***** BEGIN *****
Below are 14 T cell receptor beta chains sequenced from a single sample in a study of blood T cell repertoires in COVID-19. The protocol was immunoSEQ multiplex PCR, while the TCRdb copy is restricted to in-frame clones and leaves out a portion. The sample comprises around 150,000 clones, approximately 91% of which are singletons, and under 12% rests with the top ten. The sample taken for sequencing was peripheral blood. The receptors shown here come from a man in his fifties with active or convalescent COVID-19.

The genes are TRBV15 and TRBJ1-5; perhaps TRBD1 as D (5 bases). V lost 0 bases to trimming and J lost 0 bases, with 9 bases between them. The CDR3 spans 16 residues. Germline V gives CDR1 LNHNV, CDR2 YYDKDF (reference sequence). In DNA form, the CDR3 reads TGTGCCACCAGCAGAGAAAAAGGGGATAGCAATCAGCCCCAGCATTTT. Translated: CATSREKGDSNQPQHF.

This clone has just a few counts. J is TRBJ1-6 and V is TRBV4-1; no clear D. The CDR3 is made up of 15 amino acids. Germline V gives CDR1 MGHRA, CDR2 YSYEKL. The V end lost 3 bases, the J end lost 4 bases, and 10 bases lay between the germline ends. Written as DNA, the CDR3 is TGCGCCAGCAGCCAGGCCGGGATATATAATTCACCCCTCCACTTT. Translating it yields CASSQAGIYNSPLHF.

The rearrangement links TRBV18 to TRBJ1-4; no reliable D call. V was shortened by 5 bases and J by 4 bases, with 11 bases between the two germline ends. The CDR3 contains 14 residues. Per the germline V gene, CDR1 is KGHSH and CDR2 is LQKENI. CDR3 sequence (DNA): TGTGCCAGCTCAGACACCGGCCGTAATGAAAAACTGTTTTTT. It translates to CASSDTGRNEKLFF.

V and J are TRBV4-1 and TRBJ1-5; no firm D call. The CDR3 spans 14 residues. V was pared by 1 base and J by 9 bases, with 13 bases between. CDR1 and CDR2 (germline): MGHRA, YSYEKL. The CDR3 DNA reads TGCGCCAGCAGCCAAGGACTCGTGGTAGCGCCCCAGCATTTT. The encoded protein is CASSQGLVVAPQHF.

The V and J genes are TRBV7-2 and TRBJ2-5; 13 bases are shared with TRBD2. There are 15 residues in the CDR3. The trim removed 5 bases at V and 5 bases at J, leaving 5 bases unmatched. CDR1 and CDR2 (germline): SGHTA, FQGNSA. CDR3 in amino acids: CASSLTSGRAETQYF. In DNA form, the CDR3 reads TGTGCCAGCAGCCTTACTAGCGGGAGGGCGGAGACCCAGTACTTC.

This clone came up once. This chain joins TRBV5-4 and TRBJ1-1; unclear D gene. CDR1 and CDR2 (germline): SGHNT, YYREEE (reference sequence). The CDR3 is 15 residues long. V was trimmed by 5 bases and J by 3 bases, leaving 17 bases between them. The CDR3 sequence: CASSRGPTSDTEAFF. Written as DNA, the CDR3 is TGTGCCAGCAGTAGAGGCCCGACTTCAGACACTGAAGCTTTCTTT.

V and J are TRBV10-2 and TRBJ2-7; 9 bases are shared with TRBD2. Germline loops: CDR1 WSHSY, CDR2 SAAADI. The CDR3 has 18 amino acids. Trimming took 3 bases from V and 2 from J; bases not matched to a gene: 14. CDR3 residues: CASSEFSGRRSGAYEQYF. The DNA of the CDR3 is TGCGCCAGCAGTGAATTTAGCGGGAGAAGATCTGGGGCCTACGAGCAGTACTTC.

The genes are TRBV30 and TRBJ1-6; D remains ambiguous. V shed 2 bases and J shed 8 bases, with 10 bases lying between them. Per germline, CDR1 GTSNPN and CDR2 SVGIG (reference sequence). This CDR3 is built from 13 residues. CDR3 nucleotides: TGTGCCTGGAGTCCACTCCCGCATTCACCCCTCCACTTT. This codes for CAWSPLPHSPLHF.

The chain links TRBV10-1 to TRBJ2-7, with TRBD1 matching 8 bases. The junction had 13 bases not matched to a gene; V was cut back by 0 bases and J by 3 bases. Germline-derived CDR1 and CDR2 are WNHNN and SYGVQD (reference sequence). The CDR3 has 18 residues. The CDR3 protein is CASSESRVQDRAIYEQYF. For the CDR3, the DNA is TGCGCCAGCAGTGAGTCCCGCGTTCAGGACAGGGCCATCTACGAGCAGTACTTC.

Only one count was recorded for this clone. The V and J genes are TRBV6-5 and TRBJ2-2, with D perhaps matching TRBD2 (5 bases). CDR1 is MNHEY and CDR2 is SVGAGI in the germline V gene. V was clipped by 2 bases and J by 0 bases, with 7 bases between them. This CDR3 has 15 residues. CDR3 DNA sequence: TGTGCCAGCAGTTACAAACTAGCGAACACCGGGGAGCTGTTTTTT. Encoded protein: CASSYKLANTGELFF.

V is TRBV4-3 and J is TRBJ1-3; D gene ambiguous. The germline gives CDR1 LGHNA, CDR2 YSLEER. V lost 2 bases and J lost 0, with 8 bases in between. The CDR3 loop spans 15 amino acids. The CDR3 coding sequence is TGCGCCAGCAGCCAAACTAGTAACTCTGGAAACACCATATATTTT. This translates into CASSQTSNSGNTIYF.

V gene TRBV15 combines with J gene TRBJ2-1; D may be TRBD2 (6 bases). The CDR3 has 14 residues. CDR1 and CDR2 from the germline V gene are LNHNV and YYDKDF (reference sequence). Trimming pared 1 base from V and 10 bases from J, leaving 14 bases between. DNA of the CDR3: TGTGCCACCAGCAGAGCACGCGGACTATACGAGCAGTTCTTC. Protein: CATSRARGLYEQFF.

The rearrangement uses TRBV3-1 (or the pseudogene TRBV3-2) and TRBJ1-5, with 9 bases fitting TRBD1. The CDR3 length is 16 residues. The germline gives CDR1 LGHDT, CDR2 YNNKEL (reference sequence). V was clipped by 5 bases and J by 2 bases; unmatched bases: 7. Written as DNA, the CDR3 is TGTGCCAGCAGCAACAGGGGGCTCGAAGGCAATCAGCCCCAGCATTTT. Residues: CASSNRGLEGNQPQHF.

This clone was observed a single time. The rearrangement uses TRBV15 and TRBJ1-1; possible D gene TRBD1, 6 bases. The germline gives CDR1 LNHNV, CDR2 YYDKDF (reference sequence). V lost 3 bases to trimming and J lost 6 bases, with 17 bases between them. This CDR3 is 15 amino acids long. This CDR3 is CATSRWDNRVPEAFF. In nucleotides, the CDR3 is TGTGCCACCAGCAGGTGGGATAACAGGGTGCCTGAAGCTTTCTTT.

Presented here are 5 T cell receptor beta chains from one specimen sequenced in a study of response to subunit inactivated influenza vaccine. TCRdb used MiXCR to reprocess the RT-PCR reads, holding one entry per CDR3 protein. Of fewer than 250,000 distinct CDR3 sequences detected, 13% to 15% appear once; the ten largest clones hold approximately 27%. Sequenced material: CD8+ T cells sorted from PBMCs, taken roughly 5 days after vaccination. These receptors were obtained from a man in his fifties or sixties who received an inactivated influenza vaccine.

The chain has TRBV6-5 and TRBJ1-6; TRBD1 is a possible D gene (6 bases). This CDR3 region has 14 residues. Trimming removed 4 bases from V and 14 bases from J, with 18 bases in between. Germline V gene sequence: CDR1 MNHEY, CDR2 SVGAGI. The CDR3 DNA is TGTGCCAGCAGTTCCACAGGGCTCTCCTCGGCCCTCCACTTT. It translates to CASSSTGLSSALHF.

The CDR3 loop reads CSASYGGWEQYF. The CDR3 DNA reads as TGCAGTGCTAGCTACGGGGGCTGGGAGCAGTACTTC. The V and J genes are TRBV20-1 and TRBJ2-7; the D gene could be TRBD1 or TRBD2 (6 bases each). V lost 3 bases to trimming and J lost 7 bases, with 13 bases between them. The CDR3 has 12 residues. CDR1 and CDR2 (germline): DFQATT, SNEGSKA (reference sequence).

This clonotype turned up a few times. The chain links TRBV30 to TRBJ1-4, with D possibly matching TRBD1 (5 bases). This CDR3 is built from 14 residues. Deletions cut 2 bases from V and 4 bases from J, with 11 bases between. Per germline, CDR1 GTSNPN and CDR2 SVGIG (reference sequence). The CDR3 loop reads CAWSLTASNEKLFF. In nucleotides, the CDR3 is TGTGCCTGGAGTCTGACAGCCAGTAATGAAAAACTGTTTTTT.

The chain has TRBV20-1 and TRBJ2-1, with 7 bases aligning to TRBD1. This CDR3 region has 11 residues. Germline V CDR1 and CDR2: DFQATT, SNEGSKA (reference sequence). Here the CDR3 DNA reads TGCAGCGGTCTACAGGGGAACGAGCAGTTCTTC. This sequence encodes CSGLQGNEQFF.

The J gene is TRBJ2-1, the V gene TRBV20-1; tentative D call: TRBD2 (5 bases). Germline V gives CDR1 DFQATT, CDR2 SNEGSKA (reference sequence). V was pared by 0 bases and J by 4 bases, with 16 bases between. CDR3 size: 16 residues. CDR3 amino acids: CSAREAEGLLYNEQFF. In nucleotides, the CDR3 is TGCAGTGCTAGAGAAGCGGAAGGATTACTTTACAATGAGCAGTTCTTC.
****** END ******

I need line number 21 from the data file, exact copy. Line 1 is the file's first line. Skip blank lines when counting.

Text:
The J gene is TRBJ2-1, the V gene TRBV20-1; tentative D call: TRBD2 (5 bases). Germline V gives CDR1 DFQATT, CDR2 SNEGSKA (reference sequence). V was pared by 0 bases and J by 4 bases, with 16 bases between. CDR3 size: 16 residues. CDR3 amino acids: CSAREAEGLLYNEQFF. In nucleotides, the CDR3 is TGCAGTGCTAGAGAAGCGGAAGGATTACTTTACAATGAGCAGTTCTTC.